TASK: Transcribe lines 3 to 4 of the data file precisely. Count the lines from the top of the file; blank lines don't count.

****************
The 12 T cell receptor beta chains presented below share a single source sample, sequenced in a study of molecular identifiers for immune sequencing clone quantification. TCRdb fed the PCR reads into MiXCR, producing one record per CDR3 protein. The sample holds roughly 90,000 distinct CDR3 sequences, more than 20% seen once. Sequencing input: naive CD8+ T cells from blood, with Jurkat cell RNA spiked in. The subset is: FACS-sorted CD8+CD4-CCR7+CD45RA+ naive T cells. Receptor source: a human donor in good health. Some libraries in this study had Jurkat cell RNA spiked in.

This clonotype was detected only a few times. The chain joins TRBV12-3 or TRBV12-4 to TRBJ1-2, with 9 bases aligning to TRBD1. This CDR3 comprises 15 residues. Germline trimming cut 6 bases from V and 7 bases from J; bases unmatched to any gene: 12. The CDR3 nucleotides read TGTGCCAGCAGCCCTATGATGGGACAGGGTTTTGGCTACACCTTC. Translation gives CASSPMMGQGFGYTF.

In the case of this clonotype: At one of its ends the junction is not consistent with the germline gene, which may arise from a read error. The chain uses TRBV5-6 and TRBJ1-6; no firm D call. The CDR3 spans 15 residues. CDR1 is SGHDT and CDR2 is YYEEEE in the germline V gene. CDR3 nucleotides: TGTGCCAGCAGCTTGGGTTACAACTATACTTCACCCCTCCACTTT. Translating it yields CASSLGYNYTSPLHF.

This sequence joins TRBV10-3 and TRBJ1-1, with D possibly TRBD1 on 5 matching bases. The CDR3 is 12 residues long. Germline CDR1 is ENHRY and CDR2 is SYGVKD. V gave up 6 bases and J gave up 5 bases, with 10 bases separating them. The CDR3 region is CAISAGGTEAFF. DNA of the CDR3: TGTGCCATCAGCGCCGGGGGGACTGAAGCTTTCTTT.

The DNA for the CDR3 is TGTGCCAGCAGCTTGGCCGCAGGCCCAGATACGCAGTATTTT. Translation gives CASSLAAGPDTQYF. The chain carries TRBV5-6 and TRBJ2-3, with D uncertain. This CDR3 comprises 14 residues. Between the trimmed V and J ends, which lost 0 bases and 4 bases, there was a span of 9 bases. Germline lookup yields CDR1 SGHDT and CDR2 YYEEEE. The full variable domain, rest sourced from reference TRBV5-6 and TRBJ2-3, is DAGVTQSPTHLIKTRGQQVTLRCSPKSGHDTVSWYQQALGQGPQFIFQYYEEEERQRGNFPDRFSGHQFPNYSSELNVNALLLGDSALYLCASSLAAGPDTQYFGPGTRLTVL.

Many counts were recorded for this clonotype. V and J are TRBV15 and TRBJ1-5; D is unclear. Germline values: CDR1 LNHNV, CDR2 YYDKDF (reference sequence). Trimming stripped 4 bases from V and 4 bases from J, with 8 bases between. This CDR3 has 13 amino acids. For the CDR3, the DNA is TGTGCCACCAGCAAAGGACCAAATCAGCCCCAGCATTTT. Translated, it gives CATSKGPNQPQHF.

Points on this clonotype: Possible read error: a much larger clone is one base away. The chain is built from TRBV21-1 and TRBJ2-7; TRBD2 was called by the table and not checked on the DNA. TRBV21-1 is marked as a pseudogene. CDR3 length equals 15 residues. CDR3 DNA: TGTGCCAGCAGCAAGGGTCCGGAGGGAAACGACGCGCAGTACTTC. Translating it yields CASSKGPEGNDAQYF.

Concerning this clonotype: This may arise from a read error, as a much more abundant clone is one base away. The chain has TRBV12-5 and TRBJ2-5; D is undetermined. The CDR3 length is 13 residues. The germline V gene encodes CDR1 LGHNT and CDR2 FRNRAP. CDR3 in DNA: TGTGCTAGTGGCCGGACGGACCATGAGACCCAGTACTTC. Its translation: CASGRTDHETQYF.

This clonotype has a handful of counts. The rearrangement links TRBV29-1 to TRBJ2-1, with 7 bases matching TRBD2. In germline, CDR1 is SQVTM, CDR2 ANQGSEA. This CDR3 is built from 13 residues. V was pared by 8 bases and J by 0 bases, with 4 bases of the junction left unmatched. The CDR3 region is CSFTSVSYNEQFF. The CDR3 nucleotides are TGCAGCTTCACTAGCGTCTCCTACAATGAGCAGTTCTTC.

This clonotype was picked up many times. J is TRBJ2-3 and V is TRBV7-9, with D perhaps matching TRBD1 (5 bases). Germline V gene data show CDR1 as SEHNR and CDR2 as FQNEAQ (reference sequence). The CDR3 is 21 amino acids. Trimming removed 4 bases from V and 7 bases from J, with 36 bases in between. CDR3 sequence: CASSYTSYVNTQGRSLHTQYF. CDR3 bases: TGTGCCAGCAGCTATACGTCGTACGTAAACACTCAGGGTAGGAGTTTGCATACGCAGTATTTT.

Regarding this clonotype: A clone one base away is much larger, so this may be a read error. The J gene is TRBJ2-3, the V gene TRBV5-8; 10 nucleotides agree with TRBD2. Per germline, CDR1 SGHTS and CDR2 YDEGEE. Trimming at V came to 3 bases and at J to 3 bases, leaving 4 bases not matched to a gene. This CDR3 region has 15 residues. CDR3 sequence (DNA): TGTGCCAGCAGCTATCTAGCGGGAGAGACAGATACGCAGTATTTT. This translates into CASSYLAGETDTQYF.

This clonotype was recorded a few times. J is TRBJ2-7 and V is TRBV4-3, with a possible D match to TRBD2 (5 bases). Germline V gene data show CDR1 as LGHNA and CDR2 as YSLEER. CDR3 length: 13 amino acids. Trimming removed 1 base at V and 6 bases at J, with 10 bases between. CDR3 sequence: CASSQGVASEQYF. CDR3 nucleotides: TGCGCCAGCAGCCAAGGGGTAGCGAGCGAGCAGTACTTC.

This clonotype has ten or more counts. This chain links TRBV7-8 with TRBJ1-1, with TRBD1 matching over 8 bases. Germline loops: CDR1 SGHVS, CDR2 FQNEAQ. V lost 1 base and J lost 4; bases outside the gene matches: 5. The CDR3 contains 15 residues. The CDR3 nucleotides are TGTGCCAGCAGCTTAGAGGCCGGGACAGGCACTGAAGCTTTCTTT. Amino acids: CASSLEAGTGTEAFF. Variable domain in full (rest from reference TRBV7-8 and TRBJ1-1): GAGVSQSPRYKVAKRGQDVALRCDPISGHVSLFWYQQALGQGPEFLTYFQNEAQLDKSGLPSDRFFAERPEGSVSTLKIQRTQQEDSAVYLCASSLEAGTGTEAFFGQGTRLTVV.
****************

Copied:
In the case of this clonotype: At one of its ends the junction is not consistent with the germline gene, which may arise from a read error. The chain uses TRBV5-6 and TRBJ1-6; no firm D call. The CDR3 spans 15 residues. CDR1 is SGHDT and CDR2 is YYEEEE in the germline V gene. CDR3 nucleotides: TGTGCCAGCAGCTTGGGTTACAACTATACTTCACCCCTCCACTTT. Translating it yields CASSLGYNYTSPLHF.

This sequence joins TRBV10-3 and TRBJ1-1, with D possibly TRBD1 on 5 matching bases. The CDR3 is 12 residues long. Germline CDR1 is ENHRY and CDR2 is SYGVKD. V gave up 6 bases and J gave up 5 bases, with 10 bases separating them. The CDR3 region is CAISAGGTEAFF. DNA of the CDR3: TGTGCCATCAGCGCCGGGGGGACTGAAGCTTTCTTT.